Residents are calling for an historic foundation stone to be saved when construction begins on a £30 million development.

The foundation stone was placed at Braintree bus park to commemorate its opening almost 90 years ago.

Now with the regeneration of Manor Street due to begin in March, residents fear the historic stone will be lost in construction.

Ken Crawley, who used to live in Black Notley, said: “The foundation stone was set in the wall of the brick-built waiting room as part of the original site and has been in situ for nearly 90 years.

“A number of people feel that this foundation stone should be saved from the rubble and preserved as a reminder of this part of the history of the town.

Mr Crawley would like to see the stone removed and placed in Braintree Town Museum.

A number of red bricks at the bus station were also marked by US airmen stationed in Wethersfield as they waited for their bus back to the base.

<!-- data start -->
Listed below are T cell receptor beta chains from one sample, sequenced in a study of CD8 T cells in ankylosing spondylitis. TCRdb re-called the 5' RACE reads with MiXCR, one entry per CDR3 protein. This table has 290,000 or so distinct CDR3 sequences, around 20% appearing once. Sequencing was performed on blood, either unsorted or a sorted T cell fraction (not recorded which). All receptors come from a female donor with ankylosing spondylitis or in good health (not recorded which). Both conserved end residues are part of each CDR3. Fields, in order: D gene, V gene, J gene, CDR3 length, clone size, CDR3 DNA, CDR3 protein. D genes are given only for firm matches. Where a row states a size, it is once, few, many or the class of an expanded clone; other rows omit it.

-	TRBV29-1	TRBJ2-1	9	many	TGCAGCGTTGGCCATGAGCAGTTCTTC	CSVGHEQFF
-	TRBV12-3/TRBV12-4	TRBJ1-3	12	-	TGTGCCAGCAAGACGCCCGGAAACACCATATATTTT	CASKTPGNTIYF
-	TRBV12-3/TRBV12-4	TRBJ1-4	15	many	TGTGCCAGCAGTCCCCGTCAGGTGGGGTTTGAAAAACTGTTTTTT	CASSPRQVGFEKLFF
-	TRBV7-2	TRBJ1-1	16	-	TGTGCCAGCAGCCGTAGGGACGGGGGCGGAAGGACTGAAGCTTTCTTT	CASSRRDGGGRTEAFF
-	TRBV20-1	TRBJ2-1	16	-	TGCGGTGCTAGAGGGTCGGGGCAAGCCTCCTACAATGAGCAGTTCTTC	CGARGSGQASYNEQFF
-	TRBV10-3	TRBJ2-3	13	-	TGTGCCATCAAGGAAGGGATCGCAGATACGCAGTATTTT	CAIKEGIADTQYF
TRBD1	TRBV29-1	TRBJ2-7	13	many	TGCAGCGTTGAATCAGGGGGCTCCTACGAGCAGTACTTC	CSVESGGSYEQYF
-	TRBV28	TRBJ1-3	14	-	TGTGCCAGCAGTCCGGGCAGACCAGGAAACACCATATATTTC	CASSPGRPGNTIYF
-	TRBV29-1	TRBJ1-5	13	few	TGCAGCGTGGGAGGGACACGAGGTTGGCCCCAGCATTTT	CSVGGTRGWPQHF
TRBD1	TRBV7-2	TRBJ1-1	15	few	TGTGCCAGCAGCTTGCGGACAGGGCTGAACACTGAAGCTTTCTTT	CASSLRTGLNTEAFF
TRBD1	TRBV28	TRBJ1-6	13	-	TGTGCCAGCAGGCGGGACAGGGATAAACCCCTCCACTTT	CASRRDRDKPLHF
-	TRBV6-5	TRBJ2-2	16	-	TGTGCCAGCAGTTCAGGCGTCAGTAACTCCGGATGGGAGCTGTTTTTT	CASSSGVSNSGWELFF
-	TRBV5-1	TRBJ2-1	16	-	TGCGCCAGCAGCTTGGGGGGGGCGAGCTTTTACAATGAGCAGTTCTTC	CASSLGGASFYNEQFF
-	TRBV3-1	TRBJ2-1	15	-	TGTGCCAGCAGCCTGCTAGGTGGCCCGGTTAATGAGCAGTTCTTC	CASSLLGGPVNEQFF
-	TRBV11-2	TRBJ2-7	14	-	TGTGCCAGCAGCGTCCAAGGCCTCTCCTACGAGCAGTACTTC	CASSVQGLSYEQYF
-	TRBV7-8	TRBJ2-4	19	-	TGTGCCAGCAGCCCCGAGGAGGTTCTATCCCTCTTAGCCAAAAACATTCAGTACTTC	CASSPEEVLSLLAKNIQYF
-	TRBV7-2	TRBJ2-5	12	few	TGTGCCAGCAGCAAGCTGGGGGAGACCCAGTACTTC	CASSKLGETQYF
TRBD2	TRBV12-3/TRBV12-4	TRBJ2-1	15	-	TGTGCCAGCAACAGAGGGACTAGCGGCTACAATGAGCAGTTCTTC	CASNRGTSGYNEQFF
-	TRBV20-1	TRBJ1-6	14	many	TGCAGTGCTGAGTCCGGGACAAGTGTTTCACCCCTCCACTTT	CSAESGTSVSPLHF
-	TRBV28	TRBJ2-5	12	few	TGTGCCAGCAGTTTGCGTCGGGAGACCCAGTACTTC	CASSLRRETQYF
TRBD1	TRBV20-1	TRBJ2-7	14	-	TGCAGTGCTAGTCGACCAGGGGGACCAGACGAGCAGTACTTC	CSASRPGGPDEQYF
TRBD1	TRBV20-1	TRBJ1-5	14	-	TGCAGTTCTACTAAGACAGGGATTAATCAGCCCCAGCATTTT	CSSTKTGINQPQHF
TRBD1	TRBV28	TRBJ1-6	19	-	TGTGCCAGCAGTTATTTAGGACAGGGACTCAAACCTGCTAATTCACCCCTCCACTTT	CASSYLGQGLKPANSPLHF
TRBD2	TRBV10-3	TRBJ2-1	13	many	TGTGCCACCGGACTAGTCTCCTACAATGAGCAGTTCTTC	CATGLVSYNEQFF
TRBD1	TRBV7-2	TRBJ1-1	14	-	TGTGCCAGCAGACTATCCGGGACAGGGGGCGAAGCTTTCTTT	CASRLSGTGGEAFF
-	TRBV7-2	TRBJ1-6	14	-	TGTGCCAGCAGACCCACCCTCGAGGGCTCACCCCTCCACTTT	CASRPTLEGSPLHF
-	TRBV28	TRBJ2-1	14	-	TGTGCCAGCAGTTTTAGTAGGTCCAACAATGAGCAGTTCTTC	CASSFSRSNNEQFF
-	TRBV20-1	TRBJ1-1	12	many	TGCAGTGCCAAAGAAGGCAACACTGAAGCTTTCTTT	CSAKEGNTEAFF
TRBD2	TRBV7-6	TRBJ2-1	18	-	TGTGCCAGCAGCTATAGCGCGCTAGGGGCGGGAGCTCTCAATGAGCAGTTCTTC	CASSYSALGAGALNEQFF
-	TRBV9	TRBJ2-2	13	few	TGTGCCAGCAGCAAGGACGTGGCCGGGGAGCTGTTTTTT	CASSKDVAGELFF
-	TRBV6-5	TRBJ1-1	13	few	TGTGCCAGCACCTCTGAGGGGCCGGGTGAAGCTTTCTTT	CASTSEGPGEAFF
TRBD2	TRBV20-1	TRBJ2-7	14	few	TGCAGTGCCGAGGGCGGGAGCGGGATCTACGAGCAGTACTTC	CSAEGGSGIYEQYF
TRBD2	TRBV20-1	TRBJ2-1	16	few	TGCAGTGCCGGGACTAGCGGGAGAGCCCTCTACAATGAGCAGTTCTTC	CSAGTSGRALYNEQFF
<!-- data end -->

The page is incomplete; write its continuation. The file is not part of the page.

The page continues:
Mr Crawley said: “We also feel these should be carefully removed and preserved as a tribute to the US airmen who can to the aid of the country in the Second World War.

Carol Rivenburg, from Stansted, whose father was one of the many US airmen to etch their names into the bricks says they are “a part of Braintree’s history”.

She said: “My mother Betty was a Braintree girl who married a US airman in March 1944.

“They met in Braintree bus park and whilst they were there my father Edward – nicknamed Rivets, – etched his name and where he was from – Albany, USA – in one of the bricks.

“I feel these bricks are a part of Braintree’s history and so they should be preserved.

“I think the bricks should be put into Braintree’s museum as it is all part of the history.”

A Braintree Council spokesman said: “We recognise the historical significance of the foundation stone and the engraved bricks in the bus park which is why we have asked for them to be carefully saved when demolition work begins on site.

“We are considering how the bricks might feature as part of the public realm works.

“We are also talking to the museum about the possibility of storing the special items in their collection.”